Food poverty, or insecurity, is a personal tragedy for many people. More than 350,000 people had to turn to emergency food banks between April and September this year, according to the Trussell Trust, one of the largest providers of food banks in the UK. Many people will have distressing stories of why they are using a food bank, and over the past week, concerned health practitioners have raised the alarm over the rise in their use.
Food poverty is a legitimate area of concern for PHE, entrusted with protecting the nation’s health and addressing inequalities. Healthy diets are not just a basic human need. They are also vital for public health. We know that unhealthy diets are a major factor behind this country’s burden of chronic disease. An unhealthy diet is not just one of excess, some people may also struggle to buy the food they want or need.
The recession and squeezed household budgets have had an impact on the types of food people have been buying. They’re opting for cheaper food, which may be as good nutritionally as more expensive alternatives, but a greater cause for concern is that we are seeing reduced purchases of fruit and vegetables across the whole population, with the biggest effect in low income households.
However, there’s still a lot that we don’t know and need to understand about food banks. We don’t know for certain how many people are using food banks across the country or who may need to use them but choose not to. And while we have some insights into why some people are attending food banks, the picture is far from complete. That is the sort of information we need to assess what policy and practical responses are required, at both national and local level.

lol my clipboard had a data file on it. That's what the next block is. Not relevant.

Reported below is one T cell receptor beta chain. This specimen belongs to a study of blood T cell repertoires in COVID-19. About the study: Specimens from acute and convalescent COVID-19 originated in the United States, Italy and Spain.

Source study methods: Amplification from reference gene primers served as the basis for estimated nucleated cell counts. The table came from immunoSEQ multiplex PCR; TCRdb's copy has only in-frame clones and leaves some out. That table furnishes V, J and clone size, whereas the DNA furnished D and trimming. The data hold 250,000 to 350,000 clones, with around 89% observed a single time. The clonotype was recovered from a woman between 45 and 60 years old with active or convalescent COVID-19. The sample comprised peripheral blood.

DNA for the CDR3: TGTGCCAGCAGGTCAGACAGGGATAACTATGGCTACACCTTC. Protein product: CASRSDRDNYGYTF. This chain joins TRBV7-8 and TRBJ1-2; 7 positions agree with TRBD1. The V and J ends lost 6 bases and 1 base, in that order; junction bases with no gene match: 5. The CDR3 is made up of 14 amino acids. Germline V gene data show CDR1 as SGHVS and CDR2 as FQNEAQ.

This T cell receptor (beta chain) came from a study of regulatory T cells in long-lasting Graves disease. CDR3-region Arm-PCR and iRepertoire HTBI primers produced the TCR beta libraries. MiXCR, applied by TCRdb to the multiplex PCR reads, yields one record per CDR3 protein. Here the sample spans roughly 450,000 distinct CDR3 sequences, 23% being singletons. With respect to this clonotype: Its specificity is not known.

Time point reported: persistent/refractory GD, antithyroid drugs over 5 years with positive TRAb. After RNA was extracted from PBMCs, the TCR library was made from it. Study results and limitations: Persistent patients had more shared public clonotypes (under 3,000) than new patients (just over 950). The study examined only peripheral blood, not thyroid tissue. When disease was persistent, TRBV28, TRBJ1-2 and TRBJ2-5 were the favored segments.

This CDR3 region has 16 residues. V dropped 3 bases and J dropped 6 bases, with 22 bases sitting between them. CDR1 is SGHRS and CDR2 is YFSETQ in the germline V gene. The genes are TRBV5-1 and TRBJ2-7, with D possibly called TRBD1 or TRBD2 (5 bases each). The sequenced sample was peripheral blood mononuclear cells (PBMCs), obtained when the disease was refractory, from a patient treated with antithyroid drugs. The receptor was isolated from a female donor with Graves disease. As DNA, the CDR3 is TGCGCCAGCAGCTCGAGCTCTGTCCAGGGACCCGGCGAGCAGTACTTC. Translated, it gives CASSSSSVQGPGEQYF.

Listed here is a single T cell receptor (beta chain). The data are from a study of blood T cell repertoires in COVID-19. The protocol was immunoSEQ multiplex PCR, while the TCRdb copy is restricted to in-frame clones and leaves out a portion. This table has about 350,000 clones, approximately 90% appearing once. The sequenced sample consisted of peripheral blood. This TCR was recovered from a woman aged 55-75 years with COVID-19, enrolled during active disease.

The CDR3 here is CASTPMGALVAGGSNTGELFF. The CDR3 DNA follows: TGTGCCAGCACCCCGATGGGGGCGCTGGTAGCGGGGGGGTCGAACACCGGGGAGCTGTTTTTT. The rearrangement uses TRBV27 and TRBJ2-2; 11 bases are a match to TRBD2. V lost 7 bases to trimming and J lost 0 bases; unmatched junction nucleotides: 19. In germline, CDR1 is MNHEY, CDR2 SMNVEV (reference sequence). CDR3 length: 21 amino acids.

As a public health organisation, we are concerned about both the short-term and long-term impacts that reduced intake of healthy foods may have both on individuals and the nation’s health. We are concerned also that these trends could be an indicator of widening inequalities, and are therefore committed to supporting effective responses to address the problem, ensuring that the right solutions are applied for the greatest impact.
For PHE, the seriousness of the issue is further grounded in the evidence we already have that unhealthy diets contribute to some of our biggest killers (some cancers and cardiovascular disease). They compound other risk factors, such as lack of physical activity, smoking and drinking too much and, as habits are laid down early in life, unhealthy diets can become perniciously hard for youngsters to shake-off, saddling them with poorer health outcomes later in life.
We need a public debate on the best way forward in dealing with food poverty. We know that a number of locally-led initiatives are tackling this problem and providing an emergency response for those who are facing food insecurity, through the support of food banks. But this alone is not an adequate response for a national problem. As a national body focused on prevention and national health promotion, we believe we also need a strategic and a comprehensive response – a response that addresses the systemic causes of food poverty.
PHE is gathering the information not just about the distribution, scale, and determinants of food poverty but also about the range of alternative approaches that can help people to have easier access to an affordable healthy diet, particularly for those who are in challenging financial positions. Examples of these different approaches include the social supermarket model, community based food cooperatives, such as the one in the London Borough of Lambeth, and a community-led Foodshare project in Dumbartonshire. There is much local innovation in tackling this issue, and PHE will continue to work with our local authority partners to understand these approaches, spread good practice and enhance local responsiveness to this problem. Where there are national level solutions we will advocate for change, and work with relevant stakeholders to find the most effective and impactful interventions.